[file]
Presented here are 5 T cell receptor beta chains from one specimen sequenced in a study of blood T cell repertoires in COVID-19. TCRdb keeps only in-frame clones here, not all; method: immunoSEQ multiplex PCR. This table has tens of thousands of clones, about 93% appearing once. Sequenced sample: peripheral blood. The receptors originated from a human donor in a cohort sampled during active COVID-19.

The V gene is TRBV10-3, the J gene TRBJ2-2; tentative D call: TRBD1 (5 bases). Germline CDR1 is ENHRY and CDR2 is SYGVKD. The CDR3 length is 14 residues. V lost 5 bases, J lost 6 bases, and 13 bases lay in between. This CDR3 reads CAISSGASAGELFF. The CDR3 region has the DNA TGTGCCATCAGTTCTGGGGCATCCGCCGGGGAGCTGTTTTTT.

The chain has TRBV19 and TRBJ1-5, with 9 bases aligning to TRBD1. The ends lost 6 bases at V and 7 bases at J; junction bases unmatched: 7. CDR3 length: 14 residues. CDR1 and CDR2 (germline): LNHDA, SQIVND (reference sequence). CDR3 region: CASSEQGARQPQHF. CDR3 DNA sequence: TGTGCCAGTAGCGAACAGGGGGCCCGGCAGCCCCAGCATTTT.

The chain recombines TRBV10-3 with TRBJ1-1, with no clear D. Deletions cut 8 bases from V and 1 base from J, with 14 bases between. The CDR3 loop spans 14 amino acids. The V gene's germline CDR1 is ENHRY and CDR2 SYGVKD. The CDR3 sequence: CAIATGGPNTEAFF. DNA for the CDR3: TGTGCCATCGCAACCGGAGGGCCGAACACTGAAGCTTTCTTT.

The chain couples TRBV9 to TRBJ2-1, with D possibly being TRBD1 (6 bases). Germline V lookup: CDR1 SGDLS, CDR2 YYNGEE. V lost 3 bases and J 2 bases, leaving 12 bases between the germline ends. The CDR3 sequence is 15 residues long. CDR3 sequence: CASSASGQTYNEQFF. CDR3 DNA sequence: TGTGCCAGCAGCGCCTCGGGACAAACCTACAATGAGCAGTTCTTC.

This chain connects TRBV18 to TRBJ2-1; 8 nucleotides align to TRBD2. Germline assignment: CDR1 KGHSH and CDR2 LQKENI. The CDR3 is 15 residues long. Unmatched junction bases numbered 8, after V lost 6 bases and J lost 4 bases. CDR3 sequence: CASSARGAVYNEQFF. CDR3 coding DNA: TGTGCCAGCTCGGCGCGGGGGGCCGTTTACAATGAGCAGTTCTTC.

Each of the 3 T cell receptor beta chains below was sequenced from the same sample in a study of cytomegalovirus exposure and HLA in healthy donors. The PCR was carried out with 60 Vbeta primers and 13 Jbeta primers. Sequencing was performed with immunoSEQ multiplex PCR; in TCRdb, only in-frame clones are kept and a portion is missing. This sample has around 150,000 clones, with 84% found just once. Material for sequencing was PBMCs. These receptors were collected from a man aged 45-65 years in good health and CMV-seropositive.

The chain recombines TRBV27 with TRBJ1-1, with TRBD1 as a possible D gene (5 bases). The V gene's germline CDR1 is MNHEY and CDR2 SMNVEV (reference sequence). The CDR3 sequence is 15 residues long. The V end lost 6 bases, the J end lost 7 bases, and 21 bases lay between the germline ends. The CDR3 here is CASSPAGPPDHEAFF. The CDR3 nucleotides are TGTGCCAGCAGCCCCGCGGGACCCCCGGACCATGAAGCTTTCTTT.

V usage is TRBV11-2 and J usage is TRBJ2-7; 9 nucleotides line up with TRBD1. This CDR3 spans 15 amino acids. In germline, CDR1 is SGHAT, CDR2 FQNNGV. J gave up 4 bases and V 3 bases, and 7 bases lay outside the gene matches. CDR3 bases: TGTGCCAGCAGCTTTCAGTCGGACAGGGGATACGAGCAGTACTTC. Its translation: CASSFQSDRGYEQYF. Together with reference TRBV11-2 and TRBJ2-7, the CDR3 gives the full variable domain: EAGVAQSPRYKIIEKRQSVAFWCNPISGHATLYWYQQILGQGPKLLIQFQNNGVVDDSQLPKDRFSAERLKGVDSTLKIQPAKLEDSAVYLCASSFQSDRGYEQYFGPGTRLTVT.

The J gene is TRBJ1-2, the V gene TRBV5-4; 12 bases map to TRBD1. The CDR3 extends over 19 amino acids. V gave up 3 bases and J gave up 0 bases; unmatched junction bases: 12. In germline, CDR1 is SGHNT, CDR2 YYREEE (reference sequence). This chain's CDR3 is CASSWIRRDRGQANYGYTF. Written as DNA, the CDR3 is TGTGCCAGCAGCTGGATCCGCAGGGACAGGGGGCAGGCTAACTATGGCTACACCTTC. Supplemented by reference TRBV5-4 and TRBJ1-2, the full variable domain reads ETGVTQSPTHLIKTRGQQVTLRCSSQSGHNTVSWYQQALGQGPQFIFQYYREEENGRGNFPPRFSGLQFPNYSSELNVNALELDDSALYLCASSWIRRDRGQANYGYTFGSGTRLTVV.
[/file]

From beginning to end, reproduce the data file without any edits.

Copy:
Presented here are 5 T cell receptor beta chains from one specimen sequenced in a study of blood T cell repertoires in COVID-19. TCRdb keeps only in-frame clones here, not all; method: immunoSEQ multiplex PCR. This table has tens of thousands of clones, about 93% appearing once. Sequenced sample: peripheral blood. The receptors originated from a human donor in a cohort sampled during active COVID-19.

The V gene is TRBV10-3, the J gene TRBJ2-2; tentative D call: TRBD1 (5 bases). Germline CDR1 is ENHRY and CDR2 is SYGVKD. The CDR3 length is 14 residues. V lost 5 bases, J lost 6 bases, and 13 bases lay in between. This CDR3 reads CAISSGASAGELFF. The CDR3 region has the DNA TGTGCCATCAGTTCTGGGGCATCCGCCGGGGAGCTGTTTTTT.

The chain has TRBV19 and TRBJ1-5, with 9 bases aligning to TRBD1. The ends lost 6 bases at V and 7 bases at J; junction bases unmatched: 7. CDR3 length: 14 residues. CDR1 and CDR2 (germline): LNHDA, SQIVND (reference sequence). CDR3 region: CASSEQGARQPQHF. CDR3 DNA sequence: TGTGCCAGTAGCGAACAGGGGGCCCGGCAGCCCCAGCATTTT.

The chain recombines TRBV10-3 with TRBJ1-1, with no clear D. Deletions cut 8 bases from V and 1 base from J, with 14 bases between. The CDR3 loop spans 14 amino acids. The V gene's germline CDR1 is ENHRY and CDR2 SYGVKD. The CDR3 sequence: CAIATGGPNTEAFF. DNA for the CDR3: TGTGCCATCGCAACCGGAGGGCCGAACACTGAAGCTTTCTTT.

The chain couples TRBV9 to TRBJ2-1, with D possibly being TRBD1 (6 bases). Germline V lookup: CDR1 SGDLS, CDR2 YYNGEE. V lost 3 bases and J 2 bases, leaving 12 bases between the germline ends. The CDR3 sequence is 15 residues long. CDR3 sequence: CASSASGQTYNEQFF. CDR3 DNA sequence: TGTGCCAGCAGCGCCTCGGGACAAACCTACAATGAGCAGTTCTTC.

This chain connects TRBV18 to TRBJ2-1; 8 nucleotides align to TRBD2. Germline assignment: CDR1 KGHSH and CDR2 LQKENI. The CDR3 is 15 residues long. Unmatched junction bases numbered 8, after V lost 6 bases and J lost 4 bases. CDR3 sequence: CASSARGAVYNEQFF. CDR3 coding DNA: TGTGCCAGCTCGGCGCGGGGGGCCGTTTACAATGAGCAGTTCTTC.

Each of the 3 T cell receptor beta chains below was sequenced from the same sample in a study of cytomegalovirus exposure and HLA in healthy donors. The PCR was carried out with 60 Vbeta primers and 13 Jbeta primers. Sequencing was performed with immunoSEQ multiplex PCR; in TCRdb, only in-frame clones are kept and a portion is missing. This sample has around 150,000 clones, with 84% found just once. Material for sequencing was PBMCs. These receptors were collected from a man aged 45-65 years in good health and CMV-seropositive.

The chain recombines TRBV27 with TRBJ1-1, with TRBD1 as a possible D gene (5 bases). The V gene's germline CDR1 is MNHEY and CDR2 SMNVEV (reference sequence). The CDR3 sequence is 15 residues long. The V end lost 6 bases, the J end lost 7 bases, and 21 bases lay between the germline ends. The CDR3 here is CASSPAGPPDHEAFF. The CDR3 nucleotides are TGTGCCAGCAGCCCCGCGGGACCCCCGGACCATGAAGCTTTCTTT.

V usage is TRBV11-2 and J usage is TRBJ2-7; 9 nucleotides line up with TRBD1. This CDR3 spans 15 amino acids. In germline, CDR1 is SGHAT, CDR2 FQNNGV. J gave up 4 bases and V 3 bases, and 7 bases lay outside the gene matches. CDR3 bases: TGTGCCAGCAGCTTTCAGTCGGACAGGGGATACGAGCAGTACTTC. Its translation: CASSFQSDRGYEQYF. Together with reference TRBV11-2 and TRBJ2-7, the CDR3 gives the full variable domain: EAGVAQSPRYKIIEKRQSVAFWCNPISGHATLYWYQQILGQGPKLLIQFQNNGVVDDSQLPKDRFSAERLKGVDSTLKIQPAKLEDSAVYLCASSFQSDRGYEQYFGPGTRLTVT.

The J gene is TRBJ1-2, the V gene TRBV5-4; 12 bases map to TRBD1. The CDR3 extends over 19 amino acids. V gave up 3 bases and J gave up 0 bases; unmatched junction bases: 12. In germline, CDR1 is SGHNT, CDR2 YYREEE (reference sequence). This chain's CDR3 is CASSWIRRDRGQANYGYTF. Written as DNA, the CDR3 is TGTGCCAGCAGCTGGATCCGCAGGGACAGGGGGCAGGCTAACTATGGCTACACCTTC. Supplemented by reference TRBV5-4 and TRBJ1-2, the full variable domain reads ETGVTQSPTHLIKTRGQQVTLRCSSQSGHNTVSWYQQALGQGPQFIFQYYREEENGRGNFPPRFSGLQFPNYSSELNVNALELDDSALYLCASSWIRRDRGQANYGYTFGSGTRLTVV.